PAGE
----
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From Dr José Hanham

Direct methods of instruction are often linked to the concept of ‘explicit teaching’. In this post, Dr Hanham argues that direct instruction is a very under-utilised form of teaching, which is clearly necessary to enhance understanding and learning independence, and to provide children with the foundations to be able to pursue more independent forms of learning.

 

Over the past five decades there have been many prominent educational thinkers (e.g., Bruner, 1961) who have hypothesized that students learn best through minimal instructional guidance. Minimal guidance generally refers to teachers constructing learning contexts in which students are encouraged to discover and construct essential information for themselves. This approach to instruction has taken various guises, including discovery learning and constructivist learning. In contrast to those who advocate the use of minimal guidance approaches, there are a growing number of educational researchers who suggest that novice learners learn best through direct instruction. This approach involves the teacher providing students with information that fully explains the concepts and procedures that they need to learn. In terms of student learning, which is the superior approach – minimal guidance or direct instruction?

The most reliable indicator through which to answer this question is to refer to the empirical literature. Evidence obtained from a range of highly controlled experimental studies suggests that direct instructional approaches lead to deep levels of learning (e.g. Moreno, 2004), whereas minimal guidance approaches tend to be ineffective and largely inefficient (see Mayer, 2004 for a review).

So why can minimal guidance be largely ineffective? Theorizing about minimal guidance instruction emerged at a time (1960s) in which we knew very little about the workings of the human brain and human memory. Current research on human memory suggests that our short-term memory, which is the component of our memory that we use to process new information, is very limited in capacity and duration. In fact, latest estimates suggest that most learners can only process 2 to 3 elements of new information in their short term memory at a time (Sweller, 2004). Research informs us that if learners are not given direct instruction when learning new information, they tend to engage in inefficient problem-solving process such as trial and error or means-ends analysis (Sweller, 1999). These problem-solving approaches impose a heavy cognitive tax on an already limited short-term memory.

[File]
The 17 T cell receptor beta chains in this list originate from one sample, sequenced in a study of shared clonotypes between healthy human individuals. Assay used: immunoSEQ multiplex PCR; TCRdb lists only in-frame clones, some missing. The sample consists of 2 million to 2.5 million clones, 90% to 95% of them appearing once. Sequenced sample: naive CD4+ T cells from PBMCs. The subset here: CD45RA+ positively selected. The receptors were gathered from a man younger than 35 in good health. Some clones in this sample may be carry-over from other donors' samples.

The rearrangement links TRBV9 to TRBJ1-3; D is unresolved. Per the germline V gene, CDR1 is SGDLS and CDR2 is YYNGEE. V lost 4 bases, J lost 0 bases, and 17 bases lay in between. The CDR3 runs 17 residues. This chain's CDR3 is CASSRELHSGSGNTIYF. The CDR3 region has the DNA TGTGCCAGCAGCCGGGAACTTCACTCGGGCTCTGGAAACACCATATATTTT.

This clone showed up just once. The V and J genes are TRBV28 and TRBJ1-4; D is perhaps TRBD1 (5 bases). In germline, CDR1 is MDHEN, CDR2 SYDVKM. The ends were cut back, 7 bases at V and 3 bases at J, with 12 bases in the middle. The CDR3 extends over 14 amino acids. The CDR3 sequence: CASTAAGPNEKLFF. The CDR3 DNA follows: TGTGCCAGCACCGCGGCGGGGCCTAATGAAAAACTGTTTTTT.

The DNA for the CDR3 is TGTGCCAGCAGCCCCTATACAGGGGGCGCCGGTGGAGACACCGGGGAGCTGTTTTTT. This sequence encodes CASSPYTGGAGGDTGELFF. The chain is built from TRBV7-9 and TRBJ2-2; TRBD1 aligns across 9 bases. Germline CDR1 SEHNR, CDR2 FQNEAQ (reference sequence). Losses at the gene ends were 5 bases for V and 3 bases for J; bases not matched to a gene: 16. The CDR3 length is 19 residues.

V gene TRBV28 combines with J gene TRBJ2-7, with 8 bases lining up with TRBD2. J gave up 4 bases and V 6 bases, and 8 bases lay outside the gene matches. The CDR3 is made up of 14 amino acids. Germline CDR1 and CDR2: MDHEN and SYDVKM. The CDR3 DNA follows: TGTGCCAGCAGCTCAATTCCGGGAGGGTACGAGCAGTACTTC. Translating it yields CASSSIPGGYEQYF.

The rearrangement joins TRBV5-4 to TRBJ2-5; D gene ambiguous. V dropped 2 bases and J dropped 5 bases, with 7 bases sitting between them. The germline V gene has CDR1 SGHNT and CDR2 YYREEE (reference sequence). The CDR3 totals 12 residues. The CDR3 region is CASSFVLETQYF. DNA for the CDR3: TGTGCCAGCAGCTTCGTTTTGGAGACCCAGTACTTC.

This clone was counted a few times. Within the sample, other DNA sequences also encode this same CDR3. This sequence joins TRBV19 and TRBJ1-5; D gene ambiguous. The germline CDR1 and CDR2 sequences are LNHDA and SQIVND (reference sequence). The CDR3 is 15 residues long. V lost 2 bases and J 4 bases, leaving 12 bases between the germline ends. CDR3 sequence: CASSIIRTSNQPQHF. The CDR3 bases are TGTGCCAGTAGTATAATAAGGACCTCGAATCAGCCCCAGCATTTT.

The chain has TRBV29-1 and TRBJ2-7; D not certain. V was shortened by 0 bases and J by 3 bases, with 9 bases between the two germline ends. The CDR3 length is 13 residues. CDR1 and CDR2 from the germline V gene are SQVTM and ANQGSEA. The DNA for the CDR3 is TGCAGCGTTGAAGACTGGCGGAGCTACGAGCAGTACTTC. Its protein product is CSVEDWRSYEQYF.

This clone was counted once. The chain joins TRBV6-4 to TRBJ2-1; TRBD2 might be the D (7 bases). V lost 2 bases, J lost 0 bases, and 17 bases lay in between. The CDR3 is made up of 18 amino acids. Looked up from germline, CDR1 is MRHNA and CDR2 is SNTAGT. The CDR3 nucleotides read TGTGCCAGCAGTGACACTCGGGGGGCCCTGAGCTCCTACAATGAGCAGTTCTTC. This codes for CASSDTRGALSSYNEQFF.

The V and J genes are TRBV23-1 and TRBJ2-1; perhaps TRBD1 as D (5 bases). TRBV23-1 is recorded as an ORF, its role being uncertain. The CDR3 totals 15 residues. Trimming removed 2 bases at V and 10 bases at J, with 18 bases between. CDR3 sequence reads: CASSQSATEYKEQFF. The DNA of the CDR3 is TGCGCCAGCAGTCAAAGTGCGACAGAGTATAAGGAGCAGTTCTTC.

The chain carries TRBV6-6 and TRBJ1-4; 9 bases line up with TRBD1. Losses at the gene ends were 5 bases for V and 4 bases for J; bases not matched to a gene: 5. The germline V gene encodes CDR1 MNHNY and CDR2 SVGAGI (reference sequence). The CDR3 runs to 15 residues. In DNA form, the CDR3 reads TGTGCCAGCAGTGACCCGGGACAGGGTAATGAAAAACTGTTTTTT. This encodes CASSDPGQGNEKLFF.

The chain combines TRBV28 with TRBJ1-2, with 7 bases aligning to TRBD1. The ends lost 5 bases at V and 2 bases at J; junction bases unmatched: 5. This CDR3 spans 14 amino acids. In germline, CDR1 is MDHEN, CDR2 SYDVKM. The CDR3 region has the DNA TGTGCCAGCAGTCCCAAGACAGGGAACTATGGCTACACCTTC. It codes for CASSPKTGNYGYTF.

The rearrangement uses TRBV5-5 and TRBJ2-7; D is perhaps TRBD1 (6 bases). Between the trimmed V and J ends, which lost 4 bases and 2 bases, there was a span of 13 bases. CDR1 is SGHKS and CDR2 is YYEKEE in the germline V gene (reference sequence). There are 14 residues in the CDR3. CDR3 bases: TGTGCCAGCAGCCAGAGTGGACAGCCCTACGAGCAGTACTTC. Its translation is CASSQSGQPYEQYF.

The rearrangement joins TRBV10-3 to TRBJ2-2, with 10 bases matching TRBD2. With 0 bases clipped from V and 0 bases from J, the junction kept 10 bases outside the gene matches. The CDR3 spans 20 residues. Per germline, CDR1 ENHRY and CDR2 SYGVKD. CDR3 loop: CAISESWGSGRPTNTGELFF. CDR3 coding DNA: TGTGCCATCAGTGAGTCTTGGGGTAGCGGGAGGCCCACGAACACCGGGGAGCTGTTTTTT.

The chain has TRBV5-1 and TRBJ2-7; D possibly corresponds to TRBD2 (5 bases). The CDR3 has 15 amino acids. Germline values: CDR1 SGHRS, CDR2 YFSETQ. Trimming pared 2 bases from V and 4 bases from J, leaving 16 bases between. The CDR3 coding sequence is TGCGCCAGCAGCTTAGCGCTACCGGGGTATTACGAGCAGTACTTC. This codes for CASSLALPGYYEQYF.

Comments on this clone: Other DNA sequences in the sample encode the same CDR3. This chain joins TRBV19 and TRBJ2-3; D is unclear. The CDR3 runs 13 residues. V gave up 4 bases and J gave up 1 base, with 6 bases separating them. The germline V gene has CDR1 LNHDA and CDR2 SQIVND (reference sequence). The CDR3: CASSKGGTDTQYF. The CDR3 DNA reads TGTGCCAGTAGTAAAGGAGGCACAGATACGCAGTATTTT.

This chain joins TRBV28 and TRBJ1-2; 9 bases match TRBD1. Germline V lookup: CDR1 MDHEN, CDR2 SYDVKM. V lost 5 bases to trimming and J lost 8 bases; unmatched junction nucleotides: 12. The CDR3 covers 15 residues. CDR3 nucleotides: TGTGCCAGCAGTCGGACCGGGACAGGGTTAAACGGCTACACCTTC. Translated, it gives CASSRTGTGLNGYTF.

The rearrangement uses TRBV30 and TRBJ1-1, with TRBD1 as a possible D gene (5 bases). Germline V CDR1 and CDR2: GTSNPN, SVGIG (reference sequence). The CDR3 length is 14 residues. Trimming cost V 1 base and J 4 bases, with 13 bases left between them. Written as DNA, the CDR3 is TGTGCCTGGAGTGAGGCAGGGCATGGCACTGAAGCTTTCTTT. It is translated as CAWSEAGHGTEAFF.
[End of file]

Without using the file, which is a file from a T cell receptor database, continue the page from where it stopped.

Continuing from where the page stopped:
Direct instruction, on the other hand, allows the learner to circumvent most of the limitations of short-term memory. For example, providing novice learners with worked examples rather than problem-solving exercises has shown to be a particularly powerful and efficient method for enhancing student learning. Because learners are provided with schema of how to solve a problem, they avoid having to engage in unnecessary trial and error processes.

To end, it is important to emphasise that direct instruction only works to a certain point. Once learners begin to acquire a sufficient degree of knowledge in a particular learning domain, providing these learners with direct instruction can lead to redundancy and expertise-reversal effects. It is at this point that learners should be provided with minimal instruction.

References

Bruner, J. S. (1961). The art of discovery. Harvard Educational Review, 31, 21–32.    Mayer, R. (2004). Should there be a three-strikes rule against pure discovery learning? The case for guided methods of instruction. American Psychologist, 59, 14–19.  Moreno, R. (2004). Decreasing cognitive load in novice students: Effects of explanatory versus corrective feedback in discovery-based multimedia. Instructional Science, 32, 99–113. Sweller, J. (1999). Instructional design in technical areas. Camberwell, Australia: ACER Press.  Sweller, J. (2004). Instructional design consequences of an analogy between evolution by natural selection and human cognitive architecture. Instructional Science, 32, 9–31. 
 
 

 

José Hanham is a Lecturer in the Secondary education program at the University of Western Sydney, Australia. He specialises in educational psychology and youth studies.